An Age-Related Increase in CD47 Expression Impairs Vascular Function

Researchers here provide evidence to indicate that increased expression of CD47 in aged blood vessels impairs a range of functions, from maintenance of these tissues to the generation of new blood vessels. The latter point is interesting given that capillary networks become less dense with age. This is thought to impair blood flow to tissues and thus contribute to age-related loss of function. The animal evidence here suggests that inhibition of CD47 may be a viable strategy to reduce the impact of aging on the vasculature, and thus also many of the consequences of vascular aging throughout the body.

The aged population is currently at its highest level in human history and is expected to increase further in the coming years. In humans, aging is accompanied by impaired angiogenesis, diminished blood flow, and altered metabolism, among others. A cellular mechanism that impinges upon these manifestations of aging can be a suitable target for therapeutic intervention. Here we identify cell surface receptor CD47 as a novel age-sensitive driver of vascular and metabolic dysfunction. With the natural aging process, CD47 and its ligand thrombospondin-1 were increased, concurrent with a reduction of self-renewal transcription factors OCT4, SOX2, KLF4, and cMYC in arteries from aged wild-type mice and older human subjects compared to younger controls.

These perturbations were prevented in arteries from aged CD47 knockout mice. Arterial endothelial cells isolated from aged wild-type mice displayed cellular exhaustion with decreased proliferation, migration, and tube formation compared to cells from aged CD47 knockout mice. CD47 suppressed ex vivo sprouting, in vivo angiogenesis and skeletal muscle blood flow in aged wild-type mice. Treatment of arteries from older humans with a CD47 blocking antibody mitigated the age-related deterioration in angiogenesis. Finally, aged CD47 knockout mice were resistant to age- and diet-associated weight gain, glucose intolerance, and insulin desensitization.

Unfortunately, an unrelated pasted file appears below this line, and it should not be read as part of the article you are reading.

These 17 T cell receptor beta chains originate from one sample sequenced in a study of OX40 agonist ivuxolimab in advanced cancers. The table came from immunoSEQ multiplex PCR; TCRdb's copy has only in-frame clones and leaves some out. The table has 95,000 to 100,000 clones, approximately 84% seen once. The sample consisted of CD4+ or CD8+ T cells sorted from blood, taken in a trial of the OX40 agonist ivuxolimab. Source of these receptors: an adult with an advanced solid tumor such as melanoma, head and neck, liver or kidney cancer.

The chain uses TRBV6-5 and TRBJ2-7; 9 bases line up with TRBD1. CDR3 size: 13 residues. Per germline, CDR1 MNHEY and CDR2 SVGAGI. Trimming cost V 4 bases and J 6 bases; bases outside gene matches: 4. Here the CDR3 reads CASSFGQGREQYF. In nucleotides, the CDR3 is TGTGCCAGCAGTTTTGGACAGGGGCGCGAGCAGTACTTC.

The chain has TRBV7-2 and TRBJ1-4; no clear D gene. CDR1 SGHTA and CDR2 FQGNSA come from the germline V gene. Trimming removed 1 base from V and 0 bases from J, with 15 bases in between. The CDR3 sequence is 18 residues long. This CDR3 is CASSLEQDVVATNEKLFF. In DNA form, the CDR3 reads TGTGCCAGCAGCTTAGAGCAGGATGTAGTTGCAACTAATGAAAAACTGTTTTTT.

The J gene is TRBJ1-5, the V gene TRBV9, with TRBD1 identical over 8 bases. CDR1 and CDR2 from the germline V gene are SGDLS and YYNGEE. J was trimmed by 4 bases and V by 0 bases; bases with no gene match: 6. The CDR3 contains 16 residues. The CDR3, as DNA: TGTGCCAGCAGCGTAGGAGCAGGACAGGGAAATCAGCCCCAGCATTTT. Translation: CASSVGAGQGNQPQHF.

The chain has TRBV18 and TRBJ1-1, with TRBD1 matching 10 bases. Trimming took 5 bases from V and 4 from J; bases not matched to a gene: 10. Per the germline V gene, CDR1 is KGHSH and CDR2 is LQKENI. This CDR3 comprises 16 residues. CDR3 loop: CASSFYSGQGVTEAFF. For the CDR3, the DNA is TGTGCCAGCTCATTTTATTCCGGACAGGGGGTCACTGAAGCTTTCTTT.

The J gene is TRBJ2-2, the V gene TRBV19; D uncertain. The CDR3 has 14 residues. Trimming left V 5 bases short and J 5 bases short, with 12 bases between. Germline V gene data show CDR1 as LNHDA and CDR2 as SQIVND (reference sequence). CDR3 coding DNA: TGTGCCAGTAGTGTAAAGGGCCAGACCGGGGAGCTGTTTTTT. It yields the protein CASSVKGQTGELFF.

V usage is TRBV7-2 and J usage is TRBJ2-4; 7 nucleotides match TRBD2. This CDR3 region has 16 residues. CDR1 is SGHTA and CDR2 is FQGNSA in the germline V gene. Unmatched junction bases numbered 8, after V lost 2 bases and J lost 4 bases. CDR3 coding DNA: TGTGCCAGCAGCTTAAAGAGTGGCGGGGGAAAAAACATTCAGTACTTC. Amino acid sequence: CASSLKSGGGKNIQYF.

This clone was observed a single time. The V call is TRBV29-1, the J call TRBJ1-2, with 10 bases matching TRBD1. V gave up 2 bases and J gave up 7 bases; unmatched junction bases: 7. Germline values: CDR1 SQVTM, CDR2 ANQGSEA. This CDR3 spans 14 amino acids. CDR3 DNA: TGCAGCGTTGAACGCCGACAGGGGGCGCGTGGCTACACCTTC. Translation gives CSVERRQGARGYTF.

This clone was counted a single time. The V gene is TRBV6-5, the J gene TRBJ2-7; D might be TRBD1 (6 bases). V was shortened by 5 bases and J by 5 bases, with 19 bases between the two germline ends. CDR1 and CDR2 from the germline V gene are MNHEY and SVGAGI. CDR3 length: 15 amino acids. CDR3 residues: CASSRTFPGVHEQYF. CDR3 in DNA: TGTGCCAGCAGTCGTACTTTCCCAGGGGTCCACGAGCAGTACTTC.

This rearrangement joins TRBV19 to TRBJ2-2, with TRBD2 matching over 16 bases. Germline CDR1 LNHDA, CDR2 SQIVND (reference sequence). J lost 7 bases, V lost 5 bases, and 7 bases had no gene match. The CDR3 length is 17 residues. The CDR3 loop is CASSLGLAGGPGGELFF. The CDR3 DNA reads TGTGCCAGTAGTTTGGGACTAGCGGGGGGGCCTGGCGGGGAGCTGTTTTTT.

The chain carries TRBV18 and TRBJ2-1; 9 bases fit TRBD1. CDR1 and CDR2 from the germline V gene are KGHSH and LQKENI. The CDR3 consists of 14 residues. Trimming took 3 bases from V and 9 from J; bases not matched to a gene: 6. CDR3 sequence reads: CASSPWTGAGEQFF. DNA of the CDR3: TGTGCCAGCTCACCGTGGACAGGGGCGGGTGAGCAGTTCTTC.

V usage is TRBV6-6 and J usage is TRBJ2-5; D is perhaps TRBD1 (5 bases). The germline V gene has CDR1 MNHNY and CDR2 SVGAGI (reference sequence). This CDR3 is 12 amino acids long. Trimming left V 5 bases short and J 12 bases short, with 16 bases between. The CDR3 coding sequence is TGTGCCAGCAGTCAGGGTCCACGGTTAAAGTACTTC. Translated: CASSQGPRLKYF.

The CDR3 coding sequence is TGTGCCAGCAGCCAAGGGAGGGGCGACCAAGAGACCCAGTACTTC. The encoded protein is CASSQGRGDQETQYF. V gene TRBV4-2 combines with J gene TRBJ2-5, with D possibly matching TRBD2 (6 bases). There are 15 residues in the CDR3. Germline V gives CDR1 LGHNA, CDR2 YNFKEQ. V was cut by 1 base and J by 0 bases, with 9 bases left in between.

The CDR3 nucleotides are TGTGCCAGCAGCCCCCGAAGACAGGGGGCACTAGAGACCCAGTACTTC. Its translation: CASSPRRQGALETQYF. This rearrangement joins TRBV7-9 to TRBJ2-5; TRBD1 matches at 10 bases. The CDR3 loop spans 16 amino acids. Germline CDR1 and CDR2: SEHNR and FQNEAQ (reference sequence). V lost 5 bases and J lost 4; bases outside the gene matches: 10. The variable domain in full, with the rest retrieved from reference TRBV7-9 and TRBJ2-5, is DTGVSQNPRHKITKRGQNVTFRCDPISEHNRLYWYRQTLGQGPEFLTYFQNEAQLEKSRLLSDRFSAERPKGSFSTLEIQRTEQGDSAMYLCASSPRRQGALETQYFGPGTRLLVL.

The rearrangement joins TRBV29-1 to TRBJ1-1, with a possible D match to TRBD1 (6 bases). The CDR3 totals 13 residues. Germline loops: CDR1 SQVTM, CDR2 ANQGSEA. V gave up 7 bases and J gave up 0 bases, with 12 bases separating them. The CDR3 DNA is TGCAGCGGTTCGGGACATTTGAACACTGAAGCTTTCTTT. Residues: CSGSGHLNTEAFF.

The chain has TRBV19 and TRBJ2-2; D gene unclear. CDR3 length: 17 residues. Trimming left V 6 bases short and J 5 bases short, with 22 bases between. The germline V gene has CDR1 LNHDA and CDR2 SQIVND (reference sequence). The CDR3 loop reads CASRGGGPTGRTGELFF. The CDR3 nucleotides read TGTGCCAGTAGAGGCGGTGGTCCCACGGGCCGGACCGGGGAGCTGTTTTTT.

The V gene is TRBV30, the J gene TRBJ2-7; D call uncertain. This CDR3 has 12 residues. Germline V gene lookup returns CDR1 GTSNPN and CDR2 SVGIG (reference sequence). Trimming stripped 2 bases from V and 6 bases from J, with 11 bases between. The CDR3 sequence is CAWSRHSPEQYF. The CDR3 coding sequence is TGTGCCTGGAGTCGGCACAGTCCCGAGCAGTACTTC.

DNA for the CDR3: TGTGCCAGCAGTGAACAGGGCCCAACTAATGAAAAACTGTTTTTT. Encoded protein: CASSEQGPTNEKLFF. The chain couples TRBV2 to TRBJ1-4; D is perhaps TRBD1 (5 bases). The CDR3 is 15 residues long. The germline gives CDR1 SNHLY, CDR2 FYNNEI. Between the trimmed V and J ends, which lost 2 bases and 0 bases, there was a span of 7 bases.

These results indicate that the CD47-mediated signaling maladapts during aging to broadly impair endothelial self-renewal, angiogenesis, perfusion, and glucose homeostasis. Our findings provide a strong rationale for therapeutically targeting CD47 to minimize these dysfunctions during aging.



Good. I think the negative effects of reduced circulation have been greatly underestimated. Certainly us elderly folks often feel those effects directly, especially at night, and many of the things that I do are done to address such poor circulation. Interestingly, exercise is known to increase such circulation, but its effects are limited, and circulation continues to fall with age, regardless of the finite improvement from increased exercise. So we need more innovative approaches, such as targeting CD47, to slow/stop this important part of the aging process.

Posted by: dtkamp at July 30th, 2020 10:31 AM

hopefully CD47 targets will lead soon to treatments helpful on the scale of blood pressure medications.

Posted by: cuberat at July 30th, 2020 11:15 AM

One of The Longevity Fund companies ALX Oncology works on targeting CD47 for immuno-oncology treatments. Perhaps this target will have anti-aging benefits as well?

Posted by: Nathan Cheng at July 30th, 2020 3:19 PM

Interesting findings. A single protein with so many consequences for aging. Could be utilized as an anti-aging therapy perhaps!

Posted by: jeba sherpa at July 30th, 2020 11:10 PM

For the record, here's a review from 2017 showing that the drop in capillary density with age is likely mostly due to a corresponding drop in systemic pro-angiogenic factors, similar to the fall of sex and other hormones with age:
" Pro-Angiogenesis Therapy and Aging"

Posted by: dtkamp at August 1st, 2020 1:24 PM

Check out Dr Amen...ginko biloba and brain health? Other herbals etc. to increase blood circulation? Fish oil? Nitric oxide?

Possible inverse relationship between blood circulation and cancer incidence?

Aging is a balancing act between too much of a good thing and not enough?

Posted by: harold at August 5th, 2020 6:41 AM
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